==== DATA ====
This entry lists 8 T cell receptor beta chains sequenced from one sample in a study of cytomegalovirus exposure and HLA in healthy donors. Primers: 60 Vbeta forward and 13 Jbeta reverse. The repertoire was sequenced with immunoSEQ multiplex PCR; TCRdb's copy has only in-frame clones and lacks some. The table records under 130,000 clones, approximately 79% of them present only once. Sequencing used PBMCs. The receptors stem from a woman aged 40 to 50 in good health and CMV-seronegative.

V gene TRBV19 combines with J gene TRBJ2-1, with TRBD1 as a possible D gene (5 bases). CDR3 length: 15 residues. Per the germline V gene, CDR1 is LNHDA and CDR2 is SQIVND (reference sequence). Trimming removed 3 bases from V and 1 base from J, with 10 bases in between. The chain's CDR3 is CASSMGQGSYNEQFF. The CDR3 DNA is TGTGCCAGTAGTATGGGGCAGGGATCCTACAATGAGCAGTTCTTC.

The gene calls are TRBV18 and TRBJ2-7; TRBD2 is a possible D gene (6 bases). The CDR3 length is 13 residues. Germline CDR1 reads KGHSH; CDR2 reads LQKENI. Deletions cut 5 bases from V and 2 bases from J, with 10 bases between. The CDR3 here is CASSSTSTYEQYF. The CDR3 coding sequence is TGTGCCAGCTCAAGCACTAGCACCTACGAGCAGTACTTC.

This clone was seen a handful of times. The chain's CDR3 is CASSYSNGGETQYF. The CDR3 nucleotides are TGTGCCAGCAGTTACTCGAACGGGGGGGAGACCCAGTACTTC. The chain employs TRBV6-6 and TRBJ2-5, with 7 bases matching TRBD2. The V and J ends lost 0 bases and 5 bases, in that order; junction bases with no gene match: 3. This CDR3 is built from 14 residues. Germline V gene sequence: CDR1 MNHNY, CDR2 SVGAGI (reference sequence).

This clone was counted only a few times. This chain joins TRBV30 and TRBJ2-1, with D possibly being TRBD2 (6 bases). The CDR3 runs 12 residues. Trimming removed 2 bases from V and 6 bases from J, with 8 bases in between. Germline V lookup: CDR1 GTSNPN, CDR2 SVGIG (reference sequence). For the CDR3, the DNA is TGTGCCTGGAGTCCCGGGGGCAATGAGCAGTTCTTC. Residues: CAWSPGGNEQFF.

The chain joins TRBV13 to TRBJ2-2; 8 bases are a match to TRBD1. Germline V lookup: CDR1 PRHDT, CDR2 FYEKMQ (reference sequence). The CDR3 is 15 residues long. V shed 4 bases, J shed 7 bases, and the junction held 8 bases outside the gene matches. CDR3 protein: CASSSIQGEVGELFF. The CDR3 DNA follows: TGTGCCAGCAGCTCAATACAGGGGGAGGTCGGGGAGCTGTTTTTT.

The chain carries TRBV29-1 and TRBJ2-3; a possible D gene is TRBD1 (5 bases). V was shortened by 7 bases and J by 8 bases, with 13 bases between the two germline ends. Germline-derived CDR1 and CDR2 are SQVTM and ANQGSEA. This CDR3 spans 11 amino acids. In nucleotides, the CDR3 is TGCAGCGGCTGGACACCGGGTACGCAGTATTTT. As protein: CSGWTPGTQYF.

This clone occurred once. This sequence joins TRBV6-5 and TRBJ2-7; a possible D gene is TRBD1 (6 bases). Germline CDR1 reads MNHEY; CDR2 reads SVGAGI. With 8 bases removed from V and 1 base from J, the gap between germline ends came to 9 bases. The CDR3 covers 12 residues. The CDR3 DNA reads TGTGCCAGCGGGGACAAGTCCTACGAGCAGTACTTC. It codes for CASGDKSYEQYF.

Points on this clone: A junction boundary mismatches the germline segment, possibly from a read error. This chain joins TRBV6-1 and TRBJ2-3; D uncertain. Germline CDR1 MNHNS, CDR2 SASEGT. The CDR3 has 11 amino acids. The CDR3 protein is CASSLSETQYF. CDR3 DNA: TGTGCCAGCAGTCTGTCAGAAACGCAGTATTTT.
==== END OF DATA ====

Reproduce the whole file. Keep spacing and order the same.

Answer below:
This entry lists 8 T cell receptor beta chains sequenced from one sample in a study of cytomegalovirus exposure and HLA in healthy donors. Primers: 60 Vbeta forward and 13 Jbeta reverse. The repertoire was sequenced with immunoSEQ multiplex PCR; TCRdb's copy has only in-frame clones and lacks some. The table records under 130,000 clones, approximately 79% of them present only once. Sequencing used PBMCs. The receptors stem from a woman aged 40 to 50 in good health and CMV-seronegative.

V gene TRBV19 combines with J gene TRBJ2-1, with TRBD1 as a possible D gene (5 bases). CDR3 length: 15 residues. Per the germline V gene, CDR1 is LNHDA and CDR2 is SQIVND (reference sequence). Trimming removed 3 bases from V and 1 base from J, with 10 bases in between. The chain's CDR3 is CASSMGQGSYNEQFF. The CDR3 DNA is TGTGCCAGTAGTATGGGGCAGGGATCCTACAATGAGCAGTTCTTC.

The gene calls are TRBV18 and TRBJ2-7; TRBD2 is a possible D gene (6 bases). The CDR3 length is 13 residues. Germline CDR1 reads KGHSH; CDR2 reads LQKENI. Deletions cut 5 bases from V and 2 bases from J, with 10 bases between. The CDR3 here is CASSSTSTYEQYF. The CDR3 coding sequence is TGTGCCAGCTCAAGCACTAGCACCTACGAGCAGTACTTC.

This clone was seen a handful of times. The chain's CDR3 is CASSYSNGGETQYF. The CDR3 nucleotides are TGTGCCAGCAGTTACTCGAACGGGGGGGAGACCCAGTACTTC. The chain employs TRBV6-6 and TRBJ2-5, with 7 bases matching TRBD2. The V and J ends lost 0 bases and 5 bases, in that order; junction bases with no gene match: 3. This CDR3 is built from 14 residues. Germline V gene sequence: CDR1 MNHNY, CDR2 SVGAGI (reference sequence).

This clone was counted only a few times. This chain joins TRBV30 and TRBJ2-1, with D possibly being TRBD2 (6 bases). The CDR3 runs 12 residues. Trimming removed 2 bases from V and 6 bases from J, with 8 bases in between. Germline V lookup: CDR1 GTSNPN, CDR2 SVGIG (reference sequence). For the CDR3, the DNA is TGTGCCTGGAGTCCCGGGGGCAATGAGCAGTTCTTC. Residues: CAWSPGGNEQFF.

The chain joins TRBV13 to TRBJ2-2; 8 bases are a match to TRBD1. Germline V lookup: CDR1 PRHDT, CDR2 FYEKMQ (reference sequence). The CDR3 is 15 residues long. V shed 4 bases, J shed 7 bases, and the junction held 8 bases outside the gene matches. CDR3 protein: CASSSIQGEVGELFF. The CDR3 DNA follows: TGTGCCAGCAGCTCAATACAGGGGGAGGTCGGGGAGCTGTTTTTT.

The chain carries TRBV29-1 and TRBJ2-3; a possible D gene is TRBD1 (5 bases). V was shortened by 7 bases and J by 8 bases, with 13 bases between the two germline ends. Germline-derived CDR1 and CDR2 are SQVTM and ANQGSEA. This CDR3 spans 11 amino acids. In nucleotides, the CDR3 is TGCAGCGGCTGGACACCGGGTACGCAGTATTTT. As protein: CSGWTPGTQYF.

This clone occurred once. This sequence joins TRBV6-5 and TRBJ2-7; a possible D gene is TRBD1 (6 bases). Germline CDR1 reads MNHEY; CDR2 reads SVGAGI. With 8 bases removed from V and 1 base from J, the gap between germline ends came to 9 bases. The CDR3 covers 12 residues. The CDR3 DNA reads TGTGCCAGCGGGGACAAGTCCTACGAGCAGTACTTC. It codes for CASGDKSYEQYF.

Points on this clone: A junction boundary mismatches the germline segment, possibly from a read error. This chain joins TRBV6-1 and TRBJ2-3; D uncertain. Germline CDR1 MNHNS, CDR2 SASEGT. The CDR3 has 11 amino acids. The CDR3 protein is CASSLSETQYF. CDR3 DNA: TGTGCCAGCAGTCTGTCAGAAACGCAGTATTTT.